7 [4] A web article about this analysis may be downloaded at a-nathan/pob/pitchfx_9p_model-4. pdf. [5] PITCHf/x data may be downloaded at www. brooksbaseball.net. [6] R. Watts R and E. Sawyer, Aerodynamics of a knuckleball, Am. J. Phys. 43, (1975). [7] The web site for the ESPN Home Run Tracker is at 7

### Available online at Procedia Engineering 200 (2010) (2009) In situ drag measurements of sports balls

Available online at www.sciencedirect.com Procedia Engineering 200 (2010) (2009) 2437 2442 000 000 Procedia Engineering www.elsevier.com/locate/procedia 8 th Conference of the International Sports Engineering

### Forces that govern a baseball s flight path

Forces that govern a baseball s flight path Andrew W. Nowicki Physics Department, The College of Wooster, Wooster, Ohio 44691 April 21, 1999 The three major forces that affect the baseball while in flight

### Modeling Pitch Trajectories in Fastpitch Softball

Noname manuscript No. (will be inserted by the editor) Modeling Pitch Trajectories in Fastpitch Softball Jean M. Clark Meredith L. Greer Mark D. Semon Received: date / Accepted: date Abstract The fourth-order

### Agood tennis player knows instinctively how hard to hit a ball and at what angle to get the ball over the. Ball Trajectories

42 Ball Trajectories Factors Influencing the Flight of the Ball Nathalie Tauziat, France By Rod Cross Introduction Agood tennis player knows instinctively how hard to hit a ball and at what angle to get

### ScienceDirect. Relating baseball seam height to carry distance

Available online at www.sciencedirect.com ScienceDirect Procedia Engineering 112 (2015 ) 406 411 7th Asia-Pacific Congress on Sports Technology, APCST 2015 Relating baseball seam height to carry distance

### The effect of baseball seam height on the Magnus Force

The effect of baseball seam height on the Magnus Force Shawn Bowman Physics Department, The College of Wooster, Wooster, Ohio 44691, USA (Dated: May 7, 2014) Many people do not know that Major League and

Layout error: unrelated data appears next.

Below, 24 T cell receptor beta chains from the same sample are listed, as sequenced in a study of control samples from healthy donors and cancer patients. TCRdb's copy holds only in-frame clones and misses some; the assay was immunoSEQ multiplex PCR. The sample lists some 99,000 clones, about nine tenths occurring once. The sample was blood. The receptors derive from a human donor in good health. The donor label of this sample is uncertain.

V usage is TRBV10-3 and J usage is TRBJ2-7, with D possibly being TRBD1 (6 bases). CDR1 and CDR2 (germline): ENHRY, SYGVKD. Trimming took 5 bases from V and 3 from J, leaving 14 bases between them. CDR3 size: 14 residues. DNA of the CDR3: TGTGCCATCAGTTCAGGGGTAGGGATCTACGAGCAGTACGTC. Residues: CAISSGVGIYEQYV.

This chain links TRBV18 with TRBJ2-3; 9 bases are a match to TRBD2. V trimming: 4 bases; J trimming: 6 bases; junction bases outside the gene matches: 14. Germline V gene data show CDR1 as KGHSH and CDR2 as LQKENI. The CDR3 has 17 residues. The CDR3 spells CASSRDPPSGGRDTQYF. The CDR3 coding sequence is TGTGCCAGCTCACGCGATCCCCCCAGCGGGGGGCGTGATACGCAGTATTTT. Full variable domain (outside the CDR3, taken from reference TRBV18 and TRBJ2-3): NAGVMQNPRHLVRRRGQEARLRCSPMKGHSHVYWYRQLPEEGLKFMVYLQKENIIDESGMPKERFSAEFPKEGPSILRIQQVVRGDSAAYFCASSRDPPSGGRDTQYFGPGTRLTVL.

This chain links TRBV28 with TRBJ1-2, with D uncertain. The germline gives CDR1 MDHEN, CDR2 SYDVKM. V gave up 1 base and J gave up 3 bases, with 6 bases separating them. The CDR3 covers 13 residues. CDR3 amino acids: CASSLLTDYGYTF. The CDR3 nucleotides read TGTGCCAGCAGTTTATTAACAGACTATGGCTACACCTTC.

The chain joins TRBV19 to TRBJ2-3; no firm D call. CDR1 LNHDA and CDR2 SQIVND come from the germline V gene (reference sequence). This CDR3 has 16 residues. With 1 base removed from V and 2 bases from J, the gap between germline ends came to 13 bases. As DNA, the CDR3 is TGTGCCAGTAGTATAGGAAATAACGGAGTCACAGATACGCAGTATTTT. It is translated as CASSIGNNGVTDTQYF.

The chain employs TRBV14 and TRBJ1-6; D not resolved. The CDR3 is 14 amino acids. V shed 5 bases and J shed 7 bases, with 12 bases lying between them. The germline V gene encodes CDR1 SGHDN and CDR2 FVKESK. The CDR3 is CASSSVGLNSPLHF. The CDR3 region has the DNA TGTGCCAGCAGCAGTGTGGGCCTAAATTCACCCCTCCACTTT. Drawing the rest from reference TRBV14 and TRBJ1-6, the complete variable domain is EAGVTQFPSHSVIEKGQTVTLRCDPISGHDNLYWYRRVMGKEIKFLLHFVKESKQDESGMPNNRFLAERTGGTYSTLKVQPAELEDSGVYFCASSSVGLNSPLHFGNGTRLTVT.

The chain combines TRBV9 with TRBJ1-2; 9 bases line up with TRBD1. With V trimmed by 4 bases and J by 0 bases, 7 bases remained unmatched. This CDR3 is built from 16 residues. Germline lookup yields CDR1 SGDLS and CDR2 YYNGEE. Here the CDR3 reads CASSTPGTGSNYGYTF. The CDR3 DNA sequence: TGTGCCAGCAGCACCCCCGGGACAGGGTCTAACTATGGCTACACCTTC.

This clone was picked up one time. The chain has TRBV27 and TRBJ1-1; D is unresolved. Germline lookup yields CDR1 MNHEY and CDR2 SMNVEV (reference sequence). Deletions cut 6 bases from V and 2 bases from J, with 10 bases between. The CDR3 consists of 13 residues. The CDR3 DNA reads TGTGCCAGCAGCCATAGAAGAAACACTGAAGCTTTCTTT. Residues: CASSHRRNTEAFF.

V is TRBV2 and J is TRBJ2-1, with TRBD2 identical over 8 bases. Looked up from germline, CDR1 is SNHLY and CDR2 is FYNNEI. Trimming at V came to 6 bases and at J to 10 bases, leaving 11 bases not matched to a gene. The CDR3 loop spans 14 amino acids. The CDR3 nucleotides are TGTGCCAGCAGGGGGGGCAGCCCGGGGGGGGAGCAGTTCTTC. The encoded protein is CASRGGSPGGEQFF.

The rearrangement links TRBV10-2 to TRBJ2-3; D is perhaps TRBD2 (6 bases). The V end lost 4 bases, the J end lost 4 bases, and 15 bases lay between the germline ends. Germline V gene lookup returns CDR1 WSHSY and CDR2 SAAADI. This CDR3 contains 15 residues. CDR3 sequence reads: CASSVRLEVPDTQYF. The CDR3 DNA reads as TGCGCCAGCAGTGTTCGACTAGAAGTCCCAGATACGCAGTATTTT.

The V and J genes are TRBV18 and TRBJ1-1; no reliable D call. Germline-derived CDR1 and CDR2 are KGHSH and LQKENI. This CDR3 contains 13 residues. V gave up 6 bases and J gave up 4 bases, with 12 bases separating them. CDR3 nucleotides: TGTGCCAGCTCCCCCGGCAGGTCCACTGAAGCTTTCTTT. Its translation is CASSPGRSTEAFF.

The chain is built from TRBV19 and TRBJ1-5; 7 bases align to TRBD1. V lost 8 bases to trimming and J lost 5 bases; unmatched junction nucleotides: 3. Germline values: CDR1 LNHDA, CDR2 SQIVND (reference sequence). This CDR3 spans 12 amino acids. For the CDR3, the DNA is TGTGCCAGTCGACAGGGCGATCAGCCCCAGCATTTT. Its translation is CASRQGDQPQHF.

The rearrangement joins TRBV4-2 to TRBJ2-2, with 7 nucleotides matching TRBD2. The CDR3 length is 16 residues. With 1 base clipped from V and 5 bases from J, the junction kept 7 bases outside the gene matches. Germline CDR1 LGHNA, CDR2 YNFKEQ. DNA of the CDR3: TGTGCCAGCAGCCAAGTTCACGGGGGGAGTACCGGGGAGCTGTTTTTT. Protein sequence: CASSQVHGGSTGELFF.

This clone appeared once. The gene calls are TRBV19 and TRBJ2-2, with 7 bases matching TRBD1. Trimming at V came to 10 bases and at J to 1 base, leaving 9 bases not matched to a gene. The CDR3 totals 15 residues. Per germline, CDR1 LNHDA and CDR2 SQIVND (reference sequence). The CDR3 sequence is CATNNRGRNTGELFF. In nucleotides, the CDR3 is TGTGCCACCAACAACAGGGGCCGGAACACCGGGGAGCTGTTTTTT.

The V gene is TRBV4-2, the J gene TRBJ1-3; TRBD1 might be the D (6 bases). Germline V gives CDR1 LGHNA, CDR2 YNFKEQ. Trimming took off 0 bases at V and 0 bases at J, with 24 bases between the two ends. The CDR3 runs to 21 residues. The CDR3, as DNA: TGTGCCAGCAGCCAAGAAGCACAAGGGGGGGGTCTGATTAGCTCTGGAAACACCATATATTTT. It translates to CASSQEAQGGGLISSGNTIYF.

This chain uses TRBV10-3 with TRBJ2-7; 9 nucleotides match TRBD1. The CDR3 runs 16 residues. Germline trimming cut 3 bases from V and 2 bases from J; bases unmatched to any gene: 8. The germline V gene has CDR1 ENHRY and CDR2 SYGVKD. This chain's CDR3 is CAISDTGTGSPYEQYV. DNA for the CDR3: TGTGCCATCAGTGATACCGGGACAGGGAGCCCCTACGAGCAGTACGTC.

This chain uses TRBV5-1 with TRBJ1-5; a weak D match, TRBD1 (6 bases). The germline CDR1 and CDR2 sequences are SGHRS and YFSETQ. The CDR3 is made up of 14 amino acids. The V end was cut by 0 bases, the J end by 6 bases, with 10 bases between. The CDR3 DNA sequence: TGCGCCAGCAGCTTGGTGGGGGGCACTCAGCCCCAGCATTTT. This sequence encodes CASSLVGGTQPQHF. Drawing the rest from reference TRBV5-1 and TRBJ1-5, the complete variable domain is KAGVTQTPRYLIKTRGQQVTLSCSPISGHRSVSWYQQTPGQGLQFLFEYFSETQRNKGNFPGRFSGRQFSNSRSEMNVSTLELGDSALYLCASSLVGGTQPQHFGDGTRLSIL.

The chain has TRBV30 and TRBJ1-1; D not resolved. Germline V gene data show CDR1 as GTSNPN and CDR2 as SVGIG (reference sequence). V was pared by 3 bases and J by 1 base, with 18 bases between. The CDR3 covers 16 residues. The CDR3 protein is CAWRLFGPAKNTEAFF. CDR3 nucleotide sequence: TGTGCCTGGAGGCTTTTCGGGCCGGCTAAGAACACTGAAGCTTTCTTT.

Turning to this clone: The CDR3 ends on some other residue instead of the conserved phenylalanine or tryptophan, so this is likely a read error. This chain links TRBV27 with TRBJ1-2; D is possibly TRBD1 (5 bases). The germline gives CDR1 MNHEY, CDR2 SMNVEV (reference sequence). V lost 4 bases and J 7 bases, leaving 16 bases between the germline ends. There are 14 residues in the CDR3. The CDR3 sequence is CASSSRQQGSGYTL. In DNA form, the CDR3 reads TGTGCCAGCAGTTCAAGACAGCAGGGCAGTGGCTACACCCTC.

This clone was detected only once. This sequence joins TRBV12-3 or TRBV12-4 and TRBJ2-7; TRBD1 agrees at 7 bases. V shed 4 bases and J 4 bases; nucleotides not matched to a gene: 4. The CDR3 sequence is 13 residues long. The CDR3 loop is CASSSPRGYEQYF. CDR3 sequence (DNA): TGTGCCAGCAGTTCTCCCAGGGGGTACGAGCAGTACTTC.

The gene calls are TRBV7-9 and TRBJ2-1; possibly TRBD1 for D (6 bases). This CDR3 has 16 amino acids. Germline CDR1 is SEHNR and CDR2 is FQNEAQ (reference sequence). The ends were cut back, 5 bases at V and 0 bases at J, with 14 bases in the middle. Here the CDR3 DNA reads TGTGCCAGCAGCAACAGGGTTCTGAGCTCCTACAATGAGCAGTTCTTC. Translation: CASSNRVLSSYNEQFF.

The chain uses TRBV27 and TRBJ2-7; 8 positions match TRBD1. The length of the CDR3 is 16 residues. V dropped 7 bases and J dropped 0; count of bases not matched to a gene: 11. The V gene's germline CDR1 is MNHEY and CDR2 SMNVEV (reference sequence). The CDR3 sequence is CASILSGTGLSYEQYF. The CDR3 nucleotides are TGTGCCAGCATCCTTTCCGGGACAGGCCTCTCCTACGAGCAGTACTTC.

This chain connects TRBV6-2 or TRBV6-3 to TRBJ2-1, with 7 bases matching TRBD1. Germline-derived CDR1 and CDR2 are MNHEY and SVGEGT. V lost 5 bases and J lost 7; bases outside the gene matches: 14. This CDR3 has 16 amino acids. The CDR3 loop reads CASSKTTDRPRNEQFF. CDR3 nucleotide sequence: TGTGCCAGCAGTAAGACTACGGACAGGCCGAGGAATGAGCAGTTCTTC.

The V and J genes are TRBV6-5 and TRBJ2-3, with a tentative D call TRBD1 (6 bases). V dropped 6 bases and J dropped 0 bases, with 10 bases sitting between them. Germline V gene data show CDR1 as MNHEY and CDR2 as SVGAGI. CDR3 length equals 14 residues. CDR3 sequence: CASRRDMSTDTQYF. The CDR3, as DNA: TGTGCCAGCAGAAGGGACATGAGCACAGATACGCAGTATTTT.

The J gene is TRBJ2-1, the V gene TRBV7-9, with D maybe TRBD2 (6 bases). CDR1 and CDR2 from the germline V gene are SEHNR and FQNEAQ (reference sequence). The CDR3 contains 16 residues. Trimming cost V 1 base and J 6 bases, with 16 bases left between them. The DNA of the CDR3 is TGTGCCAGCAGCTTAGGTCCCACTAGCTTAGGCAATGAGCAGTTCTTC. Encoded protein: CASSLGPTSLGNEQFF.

### Effects of turbulence on the drag force on a golf ball

European Journal of Physics PAPER Effects of turbulence on the drag force on a golf ball To cite this article: Rod Cross 2016 Eur. J. Phys. 37 054001 View the article online for updates and enhancements.

### THEORY OF WINGS AND WIND TUNNEL TESTING OF A NACA 2415 AIRFOIL. By Mehrdad Ghods

THEORY OF WINGS AND WIND TUNNEL TESTING OF A NACA 2415 AIRFOIL By Mehrdad Ghods Technical Communication for Engineers The University of British Columbia July 23, 2001 ABSTRACT Theory of Wings and Wind

### Available online at ScienceDirect. The 2014 Conference of the International Sports Engineering Association

Available online at www.sciencedirect.com ScienceDirect Procedia Engineering 72 ( 2014 ) 435 440 The 2014 Conference of the International Sports Engineering Association Accuracy performance parameters

### Kinematics-Projectiles

1. A volleyball hit into the air has an initial speed of 10 meters per second. Which vector best represents the angle above the horizontal that the ball should be hit to remain in the air for the greatest

### When you think of baseball, you think of a game that never changes, right? The

The Strike Zone During the PITCHf/x Era by Jon Roegele When you think of baseball, you think of a game that never changes, right? The rules are the same as they were over 100 years ago, right? The bases

### CASE STUDY FOR USE WITH SECTION B

GCE A level 135/01-B PHYSICS ASSESSMENT UNIT PH5 A.M. THURSDAY, 0 June 013 CASE STUDY FOR USE WITH SECTION B Examination copy To be given out at the start of the examination. The pre-release copy must

### THE CURVE OF THE CRICKET BALL SWING AND REVERSE SWING

Parabola Volume 32, Issue 2 (1996) THE CURVE OF THE CRICKET BALL SWING AND REVERSE SWING Frank Reid 1 It is a well known fact in cricket that the new ball when bowled by a fast bowler will often swing